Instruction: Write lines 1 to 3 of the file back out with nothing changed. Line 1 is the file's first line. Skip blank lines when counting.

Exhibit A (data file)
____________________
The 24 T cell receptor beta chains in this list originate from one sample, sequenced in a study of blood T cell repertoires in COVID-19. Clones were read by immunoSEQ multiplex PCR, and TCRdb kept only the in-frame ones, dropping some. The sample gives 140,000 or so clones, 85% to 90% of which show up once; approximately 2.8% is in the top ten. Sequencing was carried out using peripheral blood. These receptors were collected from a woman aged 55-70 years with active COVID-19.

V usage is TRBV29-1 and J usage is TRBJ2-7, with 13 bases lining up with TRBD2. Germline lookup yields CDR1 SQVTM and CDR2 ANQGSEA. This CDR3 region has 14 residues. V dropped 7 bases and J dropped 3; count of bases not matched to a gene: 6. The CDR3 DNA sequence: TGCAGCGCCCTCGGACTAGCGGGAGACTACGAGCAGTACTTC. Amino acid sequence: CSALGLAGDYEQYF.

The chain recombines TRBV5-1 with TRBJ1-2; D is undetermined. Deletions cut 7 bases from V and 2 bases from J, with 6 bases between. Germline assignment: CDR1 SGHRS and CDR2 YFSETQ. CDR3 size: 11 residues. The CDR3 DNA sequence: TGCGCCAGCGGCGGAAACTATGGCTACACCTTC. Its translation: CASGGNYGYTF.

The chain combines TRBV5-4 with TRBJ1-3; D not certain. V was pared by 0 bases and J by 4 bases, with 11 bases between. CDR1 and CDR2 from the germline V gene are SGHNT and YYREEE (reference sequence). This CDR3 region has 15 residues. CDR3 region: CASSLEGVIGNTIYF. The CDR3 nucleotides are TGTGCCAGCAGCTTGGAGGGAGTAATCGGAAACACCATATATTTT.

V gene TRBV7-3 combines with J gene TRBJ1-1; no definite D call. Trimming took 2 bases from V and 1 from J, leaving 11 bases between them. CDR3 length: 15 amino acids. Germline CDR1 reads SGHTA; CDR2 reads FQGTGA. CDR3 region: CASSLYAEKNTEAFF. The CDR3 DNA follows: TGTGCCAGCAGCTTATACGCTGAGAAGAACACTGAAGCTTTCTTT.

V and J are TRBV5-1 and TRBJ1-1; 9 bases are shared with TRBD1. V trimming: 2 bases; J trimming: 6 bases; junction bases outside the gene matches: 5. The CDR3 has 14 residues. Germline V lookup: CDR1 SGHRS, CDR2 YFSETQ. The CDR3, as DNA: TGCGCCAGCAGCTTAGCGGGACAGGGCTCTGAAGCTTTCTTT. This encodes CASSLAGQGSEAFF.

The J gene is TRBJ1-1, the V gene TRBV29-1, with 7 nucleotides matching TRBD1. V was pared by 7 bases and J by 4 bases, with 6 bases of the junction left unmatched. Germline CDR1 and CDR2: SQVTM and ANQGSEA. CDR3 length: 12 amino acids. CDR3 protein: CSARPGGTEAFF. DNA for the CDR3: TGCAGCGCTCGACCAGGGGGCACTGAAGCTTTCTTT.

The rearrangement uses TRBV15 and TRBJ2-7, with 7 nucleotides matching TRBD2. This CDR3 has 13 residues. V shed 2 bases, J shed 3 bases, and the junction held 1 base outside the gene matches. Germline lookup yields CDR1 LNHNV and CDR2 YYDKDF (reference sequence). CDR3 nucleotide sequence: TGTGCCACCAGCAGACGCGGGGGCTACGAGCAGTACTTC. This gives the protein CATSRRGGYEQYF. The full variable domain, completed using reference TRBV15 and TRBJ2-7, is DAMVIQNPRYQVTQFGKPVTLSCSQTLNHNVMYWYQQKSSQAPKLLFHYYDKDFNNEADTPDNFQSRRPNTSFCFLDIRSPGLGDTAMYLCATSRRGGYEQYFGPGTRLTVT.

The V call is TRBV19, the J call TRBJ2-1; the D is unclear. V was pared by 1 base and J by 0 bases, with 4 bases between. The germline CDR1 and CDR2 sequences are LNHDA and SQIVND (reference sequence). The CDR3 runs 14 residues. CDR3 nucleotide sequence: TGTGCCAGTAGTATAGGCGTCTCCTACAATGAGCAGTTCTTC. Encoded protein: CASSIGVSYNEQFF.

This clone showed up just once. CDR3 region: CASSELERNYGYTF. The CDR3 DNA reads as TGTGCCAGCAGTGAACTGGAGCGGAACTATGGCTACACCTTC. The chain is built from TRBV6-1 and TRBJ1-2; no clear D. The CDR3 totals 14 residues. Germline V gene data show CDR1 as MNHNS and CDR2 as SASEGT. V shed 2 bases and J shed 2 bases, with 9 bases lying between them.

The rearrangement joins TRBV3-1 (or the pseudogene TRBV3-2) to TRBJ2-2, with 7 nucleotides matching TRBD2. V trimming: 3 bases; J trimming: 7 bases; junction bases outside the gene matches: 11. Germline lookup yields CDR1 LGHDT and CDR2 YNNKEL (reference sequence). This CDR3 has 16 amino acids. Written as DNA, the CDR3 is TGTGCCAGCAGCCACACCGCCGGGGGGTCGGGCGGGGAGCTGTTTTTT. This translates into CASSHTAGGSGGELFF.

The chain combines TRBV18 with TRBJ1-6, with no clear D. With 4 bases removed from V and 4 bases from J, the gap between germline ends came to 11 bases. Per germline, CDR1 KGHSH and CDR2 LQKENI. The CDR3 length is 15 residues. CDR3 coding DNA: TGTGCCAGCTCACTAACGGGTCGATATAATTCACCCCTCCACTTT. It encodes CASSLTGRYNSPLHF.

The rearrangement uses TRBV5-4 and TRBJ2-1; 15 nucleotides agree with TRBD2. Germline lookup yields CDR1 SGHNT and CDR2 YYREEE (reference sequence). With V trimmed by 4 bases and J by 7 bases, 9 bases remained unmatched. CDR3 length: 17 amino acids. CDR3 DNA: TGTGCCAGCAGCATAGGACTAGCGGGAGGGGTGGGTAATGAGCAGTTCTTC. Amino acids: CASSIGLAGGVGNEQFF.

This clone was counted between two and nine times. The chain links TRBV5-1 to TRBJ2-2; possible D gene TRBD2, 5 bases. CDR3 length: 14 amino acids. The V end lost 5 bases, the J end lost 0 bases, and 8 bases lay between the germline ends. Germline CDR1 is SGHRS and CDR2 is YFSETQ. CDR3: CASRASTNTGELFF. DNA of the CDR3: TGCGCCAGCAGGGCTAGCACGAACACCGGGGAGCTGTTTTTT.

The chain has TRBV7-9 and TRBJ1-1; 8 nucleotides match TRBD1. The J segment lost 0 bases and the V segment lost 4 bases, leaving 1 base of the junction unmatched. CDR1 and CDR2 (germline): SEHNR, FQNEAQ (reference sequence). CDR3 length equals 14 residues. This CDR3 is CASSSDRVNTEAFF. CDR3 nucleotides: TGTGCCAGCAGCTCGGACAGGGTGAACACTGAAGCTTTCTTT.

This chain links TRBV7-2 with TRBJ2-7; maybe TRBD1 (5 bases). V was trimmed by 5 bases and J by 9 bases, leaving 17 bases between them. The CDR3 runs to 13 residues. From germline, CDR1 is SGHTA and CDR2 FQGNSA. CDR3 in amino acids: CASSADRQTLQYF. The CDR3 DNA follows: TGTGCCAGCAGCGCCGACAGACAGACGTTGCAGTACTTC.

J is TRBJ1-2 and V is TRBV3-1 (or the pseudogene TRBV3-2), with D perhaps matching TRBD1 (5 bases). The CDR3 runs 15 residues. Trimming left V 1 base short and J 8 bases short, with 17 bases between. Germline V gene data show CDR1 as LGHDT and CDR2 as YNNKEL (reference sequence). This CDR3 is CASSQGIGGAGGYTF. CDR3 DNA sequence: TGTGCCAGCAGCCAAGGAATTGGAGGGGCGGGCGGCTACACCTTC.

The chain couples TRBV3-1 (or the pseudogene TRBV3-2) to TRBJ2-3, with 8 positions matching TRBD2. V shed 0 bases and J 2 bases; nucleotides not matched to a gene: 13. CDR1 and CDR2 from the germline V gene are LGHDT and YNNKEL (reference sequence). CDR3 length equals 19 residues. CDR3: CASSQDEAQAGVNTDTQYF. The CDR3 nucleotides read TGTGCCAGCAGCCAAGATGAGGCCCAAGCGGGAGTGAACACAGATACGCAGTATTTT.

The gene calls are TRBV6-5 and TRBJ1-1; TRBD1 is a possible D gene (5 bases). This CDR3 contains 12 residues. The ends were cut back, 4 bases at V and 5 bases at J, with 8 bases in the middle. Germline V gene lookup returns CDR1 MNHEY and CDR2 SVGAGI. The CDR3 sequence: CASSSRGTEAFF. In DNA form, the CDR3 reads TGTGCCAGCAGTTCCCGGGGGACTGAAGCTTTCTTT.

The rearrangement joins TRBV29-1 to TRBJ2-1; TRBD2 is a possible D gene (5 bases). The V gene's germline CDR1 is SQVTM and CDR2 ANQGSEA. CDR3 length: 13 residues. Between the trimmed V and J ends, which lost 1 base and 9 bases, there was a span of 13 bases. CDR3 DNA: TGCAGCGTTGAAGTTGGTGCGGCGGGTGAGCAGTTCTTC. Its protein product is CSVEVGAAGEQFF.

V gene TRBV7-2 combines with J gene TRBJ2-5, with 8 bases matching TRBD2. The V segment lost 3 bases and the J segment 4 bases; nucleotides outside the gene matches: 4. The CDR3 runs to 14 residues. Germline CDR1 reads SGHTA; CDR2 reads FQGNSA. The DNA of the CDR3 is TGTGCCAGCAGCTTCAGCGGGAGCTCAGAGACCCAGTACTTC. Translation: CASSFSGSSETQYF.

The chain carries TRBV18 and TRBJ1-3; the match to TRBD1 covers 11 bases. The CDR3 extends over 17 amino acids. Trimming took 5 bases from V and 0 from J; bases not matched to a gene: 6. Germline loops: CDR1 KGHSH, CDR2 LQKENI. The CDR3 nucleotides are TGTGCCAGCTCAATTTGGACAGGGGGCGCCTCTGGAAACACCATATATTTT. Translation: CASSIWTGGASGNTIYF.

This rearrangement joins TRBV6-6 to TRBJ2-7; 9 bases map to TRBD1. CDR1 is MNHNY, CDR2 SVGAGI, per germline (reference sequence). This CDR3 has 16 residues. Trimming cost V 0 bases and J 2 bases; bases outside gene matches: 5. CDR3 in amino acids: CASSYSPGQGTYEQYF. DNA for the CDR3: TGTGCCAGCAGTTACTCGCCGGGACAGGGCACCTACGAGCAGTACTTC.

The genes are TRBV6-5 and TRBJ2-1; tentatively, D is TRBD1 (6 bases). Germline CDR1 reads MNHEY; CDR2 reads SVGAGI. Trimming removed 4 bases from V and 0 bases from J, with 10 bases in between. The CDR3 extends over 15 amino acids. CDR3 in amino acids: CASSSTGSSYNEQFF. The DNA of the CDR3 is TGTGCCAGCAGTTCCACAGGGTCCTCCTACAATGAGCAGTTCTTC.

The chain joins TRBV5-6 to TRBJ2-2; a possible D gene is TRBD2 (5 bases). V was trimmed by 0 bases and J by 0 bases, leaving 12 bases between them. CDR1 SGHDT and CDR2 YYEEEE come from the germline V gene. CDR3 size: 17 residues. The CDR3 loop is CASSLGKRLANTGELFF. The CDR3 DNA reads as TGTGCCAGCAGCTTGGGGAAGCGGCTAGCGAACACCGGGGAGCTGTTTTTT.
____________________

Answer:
The 24 T cell receptor beta chains in this list originate from one sample, sequenced in a study of blood T cell repertoires in COVID-19. Clones were read by immunoSEQ multiplex PCR, and TCRdb kept only the in-frame ones, dropping some. The sample gives 140,000 or so clones, 85% to 90% of which show up once; approximately 2.8% is in the top ten. Sequencing was carried out using peripheral blood. These receptors were collected from a woman aged 55-70 years with active COVID-19.

V usage is TRBV29-1 and J usage is TRBJ2-7, with 13 bases lining up with TRBD2. Germline lookup yields CDR1 SQVTM and CDR2 ANQGSEA. This CDR3 region has 14 residues. V dropped 7 bases and J dropped 3; count of bases not matched to a gene: 6. The CDR3 DNA sequence: TGCAGCGCCCTCGGACTAGCGGGAGACTACGAGCAGTACTTC. Amino acid sequence: CSALGLAGDYEQYF.

The chain recombines TRBV5-1 with TRBJ1-2; D is undetermined. Deletions cut 7 bases from V and 2 bases from J, with 6 bases between. Germline assignment: CDR1 SGHRS and CDR2 YFSETQ. CDR3 size: 11 residues. The CDR3 DNA sequence: TGCGCCAGCGGCGGAAACTATGGCTACACCTTC. Its translation: CASGGNYGYTF.